Pictures

progression

First day

I view the point of parenting to be getting your kids ready to not need you. Yes, have fun with them, and cherish the time you have with them. Just remember, at some point, they will leave and go out into the world. They need to go out into the world.

So, Brooklynn, go out into the world. Welcome to kindergarten.

We've been taking Brooklynn to daycare since she was a few months old, so it isn't as if we've never had her out of the house without us before. In fact, she will still spend part of her day at a daycare to allow all of us to avoid multiple drop-offs, pick-ups, and varied schedules. And she's fine with it.

Last night, as we reviewed her lunch list and picked out her first day outfit, she took some time to explain to Maddi that she would be going to school during the day but she'll come back in the afternoon so Mom can pick them both up. She explained it with a "Of course this will be fine" tone that showed she was the big sister, more than capable of taking care of herself.

With Brooklynn in daycare, she has been getting to be one of the big kids for a while now, some I'm used to seeing her as a rather mature and capable person. This morning, to help her get into the routine, we took her to daycare and let the shuttle take her to school. I told her that I would see her at school just to make sure she got to her classroom on the first day. At daycare, she was fine - I'll see you there if you want to come. If anything, Maddi was more worked up over the notion that Brooklynn would be leaving without her.

I got to the elementary school ten minutes before the bell rang to line up. It's been a while since I've been to K-5 age setting, and longer still since I was there on the first day. Since I didn't know exactly where Brooklynn would be dropped off, we hadn't set a firm meeting point to give her a "Wait for me here" direction. As I surveyed the mass of kids, parents, and supervisors on the playground, I regretted that.

I didn't think Brooklynn would have abandoned her belongings to play, but I swung by the slides and swings to check. I didn't see her. If nothing else, I knew I could wait by the door and at least wave to her as she went in since I told her I would be there. I was walking back to the school through the people when and opening in the crowd appeared and I spotted her.

She was standing still, clutching her backpack to her chest, looking at all the people swirling around her. Instead of the mature and worldly person we see at home, she seemed very small, timid, and afraid. She saw me as well, came over, and latched on to my leg. I crouch down to be at her level and everything came spilling out. They shuttle dropped her off and there weren't many other kids riding with her today and she didn't know where to go and she couldn't find her teacher and she didn't know where I was but she knew I should be somewhere and she just didn't know.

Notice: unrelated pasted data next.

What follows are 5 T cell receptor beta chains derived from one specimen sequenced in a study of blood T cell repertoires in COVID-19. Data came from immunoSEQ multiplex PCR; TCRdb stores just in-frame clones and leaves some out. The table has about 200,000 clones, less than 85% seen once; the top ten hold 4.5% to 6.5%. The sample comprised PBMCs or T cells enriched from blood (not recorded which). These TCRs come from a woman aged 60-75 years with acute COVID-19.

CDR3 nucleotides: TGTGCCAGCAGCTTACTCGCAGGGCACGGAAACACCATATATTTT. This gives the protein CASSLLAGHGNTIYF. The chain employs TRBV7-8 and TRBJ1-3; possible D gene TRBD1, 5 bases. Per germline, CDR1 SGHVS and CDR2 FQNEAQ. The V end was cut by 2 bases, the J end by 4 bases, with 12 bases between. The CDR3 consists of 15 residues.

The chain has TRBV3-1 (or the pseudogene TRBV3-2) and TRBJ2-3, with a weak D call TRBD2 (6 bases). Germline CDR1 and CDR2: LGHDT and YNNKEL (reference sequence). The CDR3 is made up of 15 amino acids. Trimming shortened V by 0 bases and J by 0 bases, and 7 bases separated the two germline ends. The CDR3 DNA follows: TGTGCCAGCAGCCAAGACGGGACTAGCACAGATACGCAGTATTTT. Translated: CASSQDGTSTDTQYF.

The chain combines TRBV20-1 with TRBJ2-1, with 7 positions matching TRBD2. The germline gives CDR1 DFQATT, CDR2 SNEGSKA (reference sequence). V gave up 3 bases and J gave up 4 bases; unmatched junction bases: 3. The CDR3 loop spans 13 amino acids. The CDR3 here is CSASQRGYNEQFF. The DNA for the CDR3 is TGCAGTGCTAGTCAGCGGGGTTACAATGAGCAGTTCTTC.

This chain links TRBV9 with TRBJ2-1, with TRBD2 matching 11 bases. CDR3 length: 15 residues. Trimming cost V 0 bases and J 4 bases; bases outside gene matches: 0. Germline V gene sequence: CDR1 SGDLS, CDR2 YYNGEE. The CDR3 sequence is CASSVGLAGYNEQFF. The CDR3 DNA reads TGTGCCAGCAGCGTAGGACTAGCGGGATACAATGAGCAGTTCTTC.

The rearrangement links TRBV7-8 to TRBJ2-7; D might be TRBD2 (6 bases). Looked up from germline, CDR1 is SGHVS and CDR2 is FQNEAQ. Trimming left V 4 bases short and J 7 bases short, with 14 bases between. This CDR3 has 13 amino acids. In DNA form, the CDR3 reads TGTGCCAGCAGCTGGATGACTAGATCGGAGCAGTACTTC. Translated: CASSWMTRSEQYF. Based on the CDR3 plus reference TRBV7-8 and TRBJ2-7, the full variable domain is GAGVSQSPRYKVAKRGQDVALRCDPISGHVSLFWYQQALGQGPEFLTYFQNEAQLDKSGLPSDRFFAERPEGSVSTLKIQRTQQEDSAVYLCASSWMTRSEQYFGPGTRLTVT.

And so I helped her. With the assistance of a playground monitor, we found the tag where her class will line up. And we looked at the other class tags, and saw how others ones had numbers for the grade levels and hers had a K for kindergarten, and the letter of her teachers name. We put her backpack in the line and went to play for a minute. Brand new playground equipment, yes it's ok to go on it, and yes, I will be here when you're done.

The whistle blew for everyone to line up, so we went back, found her backpack, and got in line. We talked about where the shuttle from daycare dropped her off, and where it would pick her up at the end of the day. We talked about the fact tomorrow morning, she would need to do this herself and that I can't come every day with her. She said that she could handle it, and, since her teacher was starting the headcount of the kids in line, I gave her one last hug, got a tighter squeeze back, and I stepped away.

They waited for a minute while a few other classes went in first. Brooklynn motioned for me to come over to her, but I just told her she would be fine, right? She nodded, and it was her turn to file in. One last wave and she was gone. She didn't even need to look back.

I walked back to my car and headed back to work. The whole point of parenting is to get your kids ready not to need you. We're doing that. Some steps along the path are bigger than others, and I'd say that this morning was a gigantic one.

Good job, Brooklynn.

Enter the building

puddle splashing

Puddle splasher After a pretty dry spring, we've finally been getting some rain lately. Tonight, after reassuring Brooklynn that the tornado watch did not mean we should move all the toys from the playroom into the basement shower for safekeeping, I got the girls outside in some nice rain.

If small puddles on the sidewalk are good, then the deeper water in the gutter is better, and that makes the fast moving water on the hill the best. Not to worry, Maddi only brought about a half inch of water in the bottom of each of her boots inside with her.

they don't need us

One of the things that Rhiannon and I have always felt strongly about is reading the girls bedtime stories. When Brooklynn was really little, we read a couple books that were more for the parents than for the child, a half chapter at a time each night. As she got older, we transitioned into a couple books each night that you can read through in one sitting. I think she is finally old enough that we could start reading longer stories a little at a time again, kind of like breaking a movie up into small pieces. Maddi is also now old enough that she likes her picture books and enjoys to read the same book multiple times in one night or repeat the same story night after night so she can find the pictures and say the words that she knows.